The Florida Panthers minor league system is teeming with NHL-prospects who are waiting for opportunities on the Florida roster. Florida General Manager Dale Tallon hinted in the past few weeks that he may be looking to trade some of the more veteran forwards on the squad in order to facilitate some of that upward movement. Until then, the AHL affiliate San Antonio Rampage are reaping the rewards of having top-notch talent playing throughout their lineup.
Vince Trocheck, C, 21
Trocheck has played in only a handful of games for the Rampage between extended stints in the NHL (where he is playing currently and looks as if he has earned a permanent spot). In eight games, Trocheck scored two goals with four assists, and was clearly one of the best skill players for San Antonio.
Quinton Howden, LW, 22
Howden spent most of the first two months of the season on the injured list after leaving the team’s opening game with an unspecified injury. However, since his return in early December, Howden has provided speed, energy and solid play at both ends of the ice. His six assists in 10 games are slightly misleading production totals as he recorded four of those assists in the Boxing Day blowout of the Texas Stars. The time Howden missed hurts his chances of getting a good crack at the NHL this year, but he could get some time on the bottom lines if the Panthers do make some moves. His penalty killing and terrific speed will make him a valuable player in a checking role once he is ready.
Alex Petrovic, D, 22
Petrovic played a key role in the Rampage red hot November. During the last half of the month, Petrovic went on a major run of his own, putting up eight points in six games, with a blistering 21 shots on goal over that span. The offensive contributions are just one sign of Petrovic’s continuing improvement. His play in his own zone still shows some inconsistency, but in general his overall game makes him look like a player who is ready to take the next step. His reads look better, and his decision making-most of the time-is quicker than at this same time last year. With Colby Robak (ANA) traded out of the system, Petrovic looks to be the first defenseman in line for an injury replacement at the NHL level.
Jonathan Racine, D, 21
Racine’s development looks to have stalled a bit. Never an offensive force, his game has been centered on patrolling his own zone and delivering tough, physical, smart play. Unfortunately, Racine’s decisions have been prone to error on too many nights, and his team-leading 77 penalty minutes are evidence of his game sliding towards brawling instead of intelligent positioning. Given hockey’s general drift away from fighting, Racine needs to revert back to the fundamental defense that made him a more promising prospect that he currently appears to be.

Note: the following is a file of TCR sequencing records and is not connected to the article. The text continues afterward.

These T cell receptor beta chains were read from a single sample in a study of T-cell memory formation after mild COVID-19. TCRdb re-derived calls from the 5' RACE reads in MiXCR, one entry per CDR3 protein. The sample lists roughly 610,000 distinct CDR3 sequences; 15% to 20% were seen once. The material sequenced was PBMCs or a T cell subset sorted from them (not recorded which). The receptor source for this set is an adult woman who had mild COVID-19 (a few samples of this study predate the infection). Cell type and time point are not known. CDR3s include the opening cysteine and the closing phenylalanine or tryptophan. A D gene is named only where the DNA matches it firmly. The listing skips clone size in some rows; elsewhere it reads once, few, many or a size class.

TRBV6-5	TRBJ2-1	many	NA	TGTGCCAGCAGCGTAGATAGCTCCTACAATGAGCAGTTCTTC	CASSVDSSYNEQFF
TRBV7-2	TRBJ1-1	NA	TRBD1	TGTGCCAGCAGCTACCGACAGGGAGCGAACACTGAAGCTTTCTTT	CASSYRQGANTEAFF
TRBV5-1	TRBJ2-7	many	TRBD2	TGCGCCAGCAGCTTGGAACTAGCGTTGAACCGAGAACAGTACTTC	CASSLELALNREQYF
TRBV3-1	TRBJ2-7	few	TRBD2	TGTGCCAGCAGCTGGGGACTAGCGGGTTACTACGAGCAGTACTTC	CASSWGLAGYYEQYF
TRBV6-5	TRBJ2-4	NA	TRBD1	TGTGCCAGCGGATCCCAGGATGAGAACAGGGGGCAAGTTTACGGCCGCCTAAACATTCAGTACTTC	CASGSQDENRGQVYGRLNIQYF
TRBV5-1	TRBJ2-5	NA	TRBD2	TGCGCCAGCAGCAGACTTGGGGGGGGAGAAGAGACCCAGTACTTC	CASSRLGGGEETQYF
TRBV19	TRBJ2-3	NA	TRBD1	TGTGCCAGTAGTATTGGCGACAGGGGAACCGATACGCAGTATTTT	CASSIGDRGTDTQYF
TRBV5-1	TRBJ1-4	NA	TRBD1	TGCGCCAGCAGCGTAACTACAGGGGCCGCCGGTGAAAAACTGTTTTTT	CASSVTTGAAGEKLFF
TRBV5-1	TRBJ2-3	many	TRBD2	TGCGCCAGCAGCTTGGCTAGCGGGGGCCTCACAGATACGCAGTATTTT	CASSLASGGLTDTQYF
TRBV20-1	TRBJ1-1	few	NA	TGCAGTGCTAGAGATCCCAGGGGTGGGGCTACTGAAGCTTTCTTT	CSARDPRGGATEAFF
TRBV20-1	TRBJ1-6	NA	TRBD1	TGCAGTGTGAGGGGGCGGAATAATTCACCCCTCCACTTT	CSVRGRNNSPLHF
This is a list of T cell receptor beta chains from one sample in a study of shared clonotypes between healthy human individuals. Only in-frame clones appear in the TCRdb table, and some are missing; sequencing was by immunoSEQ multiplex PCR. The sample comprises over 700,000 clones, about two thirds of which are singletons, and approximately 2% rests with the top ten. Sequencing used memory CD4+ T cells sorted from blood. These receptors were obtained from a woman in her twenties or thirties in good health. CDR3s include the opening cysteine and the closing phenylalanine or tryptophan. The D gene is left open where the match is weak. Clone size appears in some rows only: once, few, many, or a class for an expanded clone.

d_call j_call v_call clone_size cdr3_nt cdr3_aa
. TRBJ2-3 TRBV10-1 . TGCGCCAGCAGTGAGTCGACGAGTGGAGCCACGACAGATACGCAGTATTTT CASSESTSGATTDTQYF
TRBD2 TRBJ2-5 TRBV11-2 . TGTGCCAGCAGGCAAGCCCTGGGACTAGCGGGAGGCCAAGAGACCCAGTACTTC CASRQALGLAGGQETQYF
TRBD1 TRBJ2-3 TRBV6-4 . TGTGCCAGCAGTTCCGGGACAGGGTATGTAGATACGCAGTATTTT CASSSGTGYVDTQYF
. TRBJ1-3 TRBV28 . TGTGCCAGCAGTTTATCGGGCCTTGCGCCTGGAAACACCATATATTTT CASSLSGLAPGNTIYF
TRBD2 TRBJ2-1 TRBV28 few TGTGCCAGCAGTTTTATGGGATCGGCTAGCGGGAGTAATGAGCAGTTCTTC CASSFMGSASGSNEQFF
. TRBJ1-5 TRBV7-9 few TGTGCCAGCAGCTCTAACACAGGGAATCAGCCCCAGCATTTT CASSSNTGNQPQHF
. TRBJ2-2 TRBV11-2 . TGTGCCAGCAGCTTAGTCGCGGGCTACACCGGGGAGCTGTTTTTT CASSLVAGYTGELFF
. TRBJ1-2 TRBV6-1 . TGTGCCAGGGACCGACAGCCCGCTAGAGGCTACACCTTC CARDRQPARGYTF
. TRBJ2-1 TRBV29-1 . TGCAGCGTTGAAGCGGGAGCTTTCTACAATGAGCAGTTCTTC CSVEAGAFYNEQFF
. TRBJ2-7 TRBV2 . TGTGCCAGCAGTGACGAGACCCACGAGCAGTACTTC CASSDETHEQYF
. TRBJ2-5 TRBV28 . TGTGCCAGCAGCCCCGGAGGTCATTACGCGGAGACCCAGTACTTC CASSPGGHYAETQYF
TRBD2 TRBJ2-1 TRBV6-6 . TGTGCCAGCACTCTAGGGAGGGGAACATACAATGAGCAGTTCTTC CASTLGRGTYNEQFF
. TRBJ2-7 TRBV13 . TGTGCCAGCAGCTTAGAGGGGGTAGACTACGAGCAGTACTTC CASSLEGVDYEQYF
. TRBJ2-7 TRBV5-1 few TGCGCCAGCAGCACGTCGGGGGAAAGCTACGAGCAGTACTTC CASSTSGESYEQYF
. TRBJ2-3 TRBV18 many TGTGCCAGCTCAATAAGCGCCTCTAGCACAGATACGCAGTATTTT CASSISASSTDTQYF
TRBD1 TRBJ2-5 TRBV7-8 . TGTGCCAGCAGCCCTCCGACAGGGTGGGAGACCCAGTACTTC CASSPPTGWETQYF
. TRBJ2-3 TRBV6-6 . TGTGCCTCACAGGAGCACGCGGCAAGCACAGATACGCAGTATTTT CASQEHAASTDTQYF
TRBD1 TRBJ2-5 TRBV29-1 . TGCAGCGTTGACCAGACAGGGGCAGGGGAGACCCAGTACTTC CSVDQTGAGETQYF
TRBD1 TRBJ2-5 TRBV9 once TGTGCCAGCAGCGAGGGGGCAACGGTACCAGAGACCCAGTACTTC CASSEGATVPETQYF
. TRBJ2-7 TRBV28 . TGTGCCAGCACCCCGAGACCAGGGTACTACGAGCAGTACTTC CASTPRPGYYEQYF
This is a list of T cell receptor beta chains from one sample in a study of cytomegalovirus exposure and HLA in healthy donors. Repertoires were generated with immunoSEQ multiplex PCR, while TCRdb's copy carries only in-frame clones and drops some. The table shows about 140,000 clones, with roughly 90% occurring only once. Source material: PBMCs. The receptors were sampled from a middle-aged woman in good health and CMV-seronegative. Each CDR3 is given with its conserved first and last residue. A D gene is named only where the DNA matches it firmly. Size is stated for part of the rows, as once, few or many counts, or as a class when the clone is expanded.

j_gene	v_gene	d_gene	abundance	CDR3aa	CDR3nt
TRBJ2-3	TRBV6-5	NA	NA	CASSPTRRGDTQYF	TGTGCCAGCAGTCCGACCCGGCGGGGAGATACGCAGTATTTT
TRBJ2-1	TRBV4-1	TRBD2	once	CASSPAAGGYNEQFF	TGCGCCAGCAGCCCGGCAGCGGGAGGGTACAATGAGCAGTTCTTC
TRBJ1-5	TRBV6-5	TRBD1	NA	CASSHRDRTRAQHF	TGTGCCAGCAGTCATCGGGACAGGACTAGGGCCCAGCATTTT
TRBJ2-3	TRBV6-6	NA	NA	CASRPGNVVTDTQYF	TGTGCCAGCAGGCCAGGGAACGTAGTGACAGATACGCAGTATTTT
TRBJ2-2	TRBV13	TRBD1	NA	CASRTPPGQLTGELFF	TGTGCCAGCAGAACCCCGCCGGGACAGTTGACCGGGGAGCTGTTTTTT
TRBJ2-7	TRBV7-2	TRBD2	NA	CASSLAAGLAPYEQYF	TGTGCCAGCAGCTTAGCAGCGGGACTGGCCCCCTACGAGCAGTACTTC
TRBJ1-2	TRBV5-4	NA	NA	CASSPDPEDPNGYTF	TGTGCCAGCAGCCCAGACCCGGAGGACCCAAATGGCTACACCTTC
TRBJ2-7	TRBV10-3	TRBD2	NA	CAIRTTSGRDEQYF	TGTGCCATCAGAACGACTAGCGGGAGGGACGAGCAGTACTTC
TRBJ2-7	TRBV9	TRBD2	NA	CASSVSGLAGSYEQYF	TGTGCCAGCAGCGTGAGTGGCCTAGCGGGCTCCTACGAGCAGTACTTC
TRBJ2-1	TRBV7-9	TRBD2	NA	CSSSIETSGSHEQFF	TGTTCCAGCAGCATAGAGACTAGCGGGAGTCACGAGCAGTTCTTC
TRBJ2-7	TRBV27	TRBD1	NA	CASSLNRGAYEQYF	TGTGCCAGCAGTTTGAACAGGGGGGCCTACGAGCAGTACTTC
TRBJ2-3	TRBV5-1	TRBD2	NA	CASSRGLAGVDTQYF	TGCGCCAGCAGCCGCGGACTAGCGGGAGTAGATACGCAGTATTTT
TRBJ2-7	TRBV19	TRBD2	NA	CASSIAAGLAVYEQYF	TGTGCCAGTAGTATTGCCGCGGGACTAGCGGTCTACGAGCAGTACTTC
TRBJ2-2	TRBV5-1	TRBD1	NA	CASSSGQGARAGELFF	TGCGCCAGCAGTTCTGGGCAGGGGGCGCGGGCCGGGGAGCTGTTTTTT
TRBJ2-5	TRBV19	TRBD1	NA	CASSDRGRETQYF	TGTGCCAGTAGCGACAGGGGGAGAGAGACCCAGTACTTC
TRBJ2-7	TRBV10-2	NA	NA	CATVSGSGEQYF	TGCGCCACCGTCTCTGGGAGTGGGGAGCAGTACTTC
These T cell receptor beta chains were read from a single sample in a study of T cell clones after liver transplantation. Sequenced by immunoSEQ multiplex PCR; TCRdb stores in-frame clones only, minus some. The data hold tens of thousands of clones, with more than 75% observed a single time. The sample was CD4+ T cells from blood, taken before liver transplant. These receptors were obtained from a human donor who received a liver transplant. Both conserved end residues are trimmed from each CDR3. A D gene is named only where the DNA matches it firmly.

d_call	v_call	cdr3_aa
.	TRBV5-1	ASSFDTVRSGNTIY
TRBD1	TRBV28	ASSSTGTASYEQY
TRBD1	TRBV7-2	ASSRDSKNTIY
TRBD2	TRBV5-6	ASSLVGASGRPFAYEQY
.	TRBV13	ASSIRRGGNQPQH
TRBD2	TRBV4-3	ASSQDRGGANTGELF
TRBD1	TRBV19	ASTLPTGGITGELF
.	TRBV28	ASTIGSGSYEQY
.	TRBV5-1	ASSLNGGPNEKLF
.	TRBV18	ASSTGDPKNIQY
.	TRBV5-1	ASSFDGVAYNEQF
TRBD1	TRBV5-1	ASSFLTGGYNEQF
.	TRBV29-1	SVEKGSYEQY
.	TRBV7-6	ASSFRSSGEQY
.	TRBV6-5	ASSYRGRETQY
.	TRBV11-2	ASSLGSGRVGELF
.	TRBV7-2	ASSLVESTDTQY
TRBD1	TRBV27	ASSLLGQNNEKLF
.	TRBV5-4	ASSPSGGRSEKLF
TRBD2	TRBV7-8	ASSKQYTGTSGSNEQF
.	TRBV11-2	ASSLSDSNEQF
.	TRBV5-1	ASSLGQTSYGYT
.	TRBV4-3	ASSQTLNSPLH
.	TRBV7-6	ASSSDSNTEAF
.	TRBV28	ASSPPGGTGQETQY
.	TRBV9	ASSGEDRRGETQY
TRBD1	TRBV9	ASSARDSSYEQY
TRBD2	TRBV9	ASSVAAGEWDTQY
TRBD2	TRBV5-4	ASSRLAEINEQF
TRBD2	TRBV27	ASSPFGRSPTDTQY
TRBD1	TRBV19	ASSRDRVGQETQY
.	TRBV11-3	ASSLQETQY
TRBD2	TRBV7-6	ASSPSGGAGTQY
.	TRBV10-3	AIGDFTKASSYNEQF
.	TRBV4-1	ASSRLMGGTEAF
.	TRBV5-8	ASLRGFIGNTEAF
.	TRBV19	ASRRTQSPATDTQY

John McFarland, LW, 22
The up-and-down journey of John McFarland’s hockey career has continued its extremely bumpy ride this year. Injuries have again derailed McFarland’s season, and after nine promising games and four points scored, he is sidelined until January at the earliest.
Michael Houser, G, 22
In his second season at the AHL level, Houser’s year thus far is best described as erratic and below par. An example of his inconsistency can be seen by looking at his four games against Oklahoma City. He faced them in his first outing of the year and stopped 92 percent of the shots that he faced in a two-goal, overtime win. A week later, he allowed four goals against the same squad, and stopped less than 85 percent of the shots against him. He started against the Barons again at the end of November, and posted an average result in a four-goal overtime loss. Then, in his most recent game, he stopped 95 percent OKC’s shots in another overtime loss. He still looks like a promising young netminder, but he will need to smooth out his results before he will be relied upon to make regular starts at the highest levels of the game.
Houser currently has a 5-4-2 record and a 3.37 goals against average in 12 starts.
Garrett Wilson, LW, 23
Wilson continues to impress with his effort and effectiveness in every aspect of play. Getting good ice time in all situations, Wilson has shown that he is up to the task, and his team-best 97 shots on goal are testimony to his offensive growth. He has developed into a two-way workhorse, and if he can continue the kind of improvement he has shown in his professional career so far, he should soon get another chance to impress at the NHL level, too.
Logan Shaw, RW, 22
Shaw has been used mostly as a middle-six role player so far this year, but he has had some good performances that hint at a more offensive role in the near future, especially as some of the team’s prospects move up to the NHL. Shaw has a knack for making opportunistic plays and his 13 points, nine goals and four assists has already eclipsed last year’s total despite a relatively quiet December. He uses his size well, and could work his way into a bottom-six NHL role if everything breaks his way.
Connor Brickley, LW, 22
In his first year of professional hockey, Brickley has turned heads with his non-stop energy and aggressive forechecking. Those attributes were hallmarks of his career at the University of Vermont, so seeing him play that same style at the AHL level comes as no surprise. However, his 19 points in 31 games has been a welcome and unexpected rate of production that only his best bursts in collegiate hockey hinted at.
Rocco Grimaldi, C, 21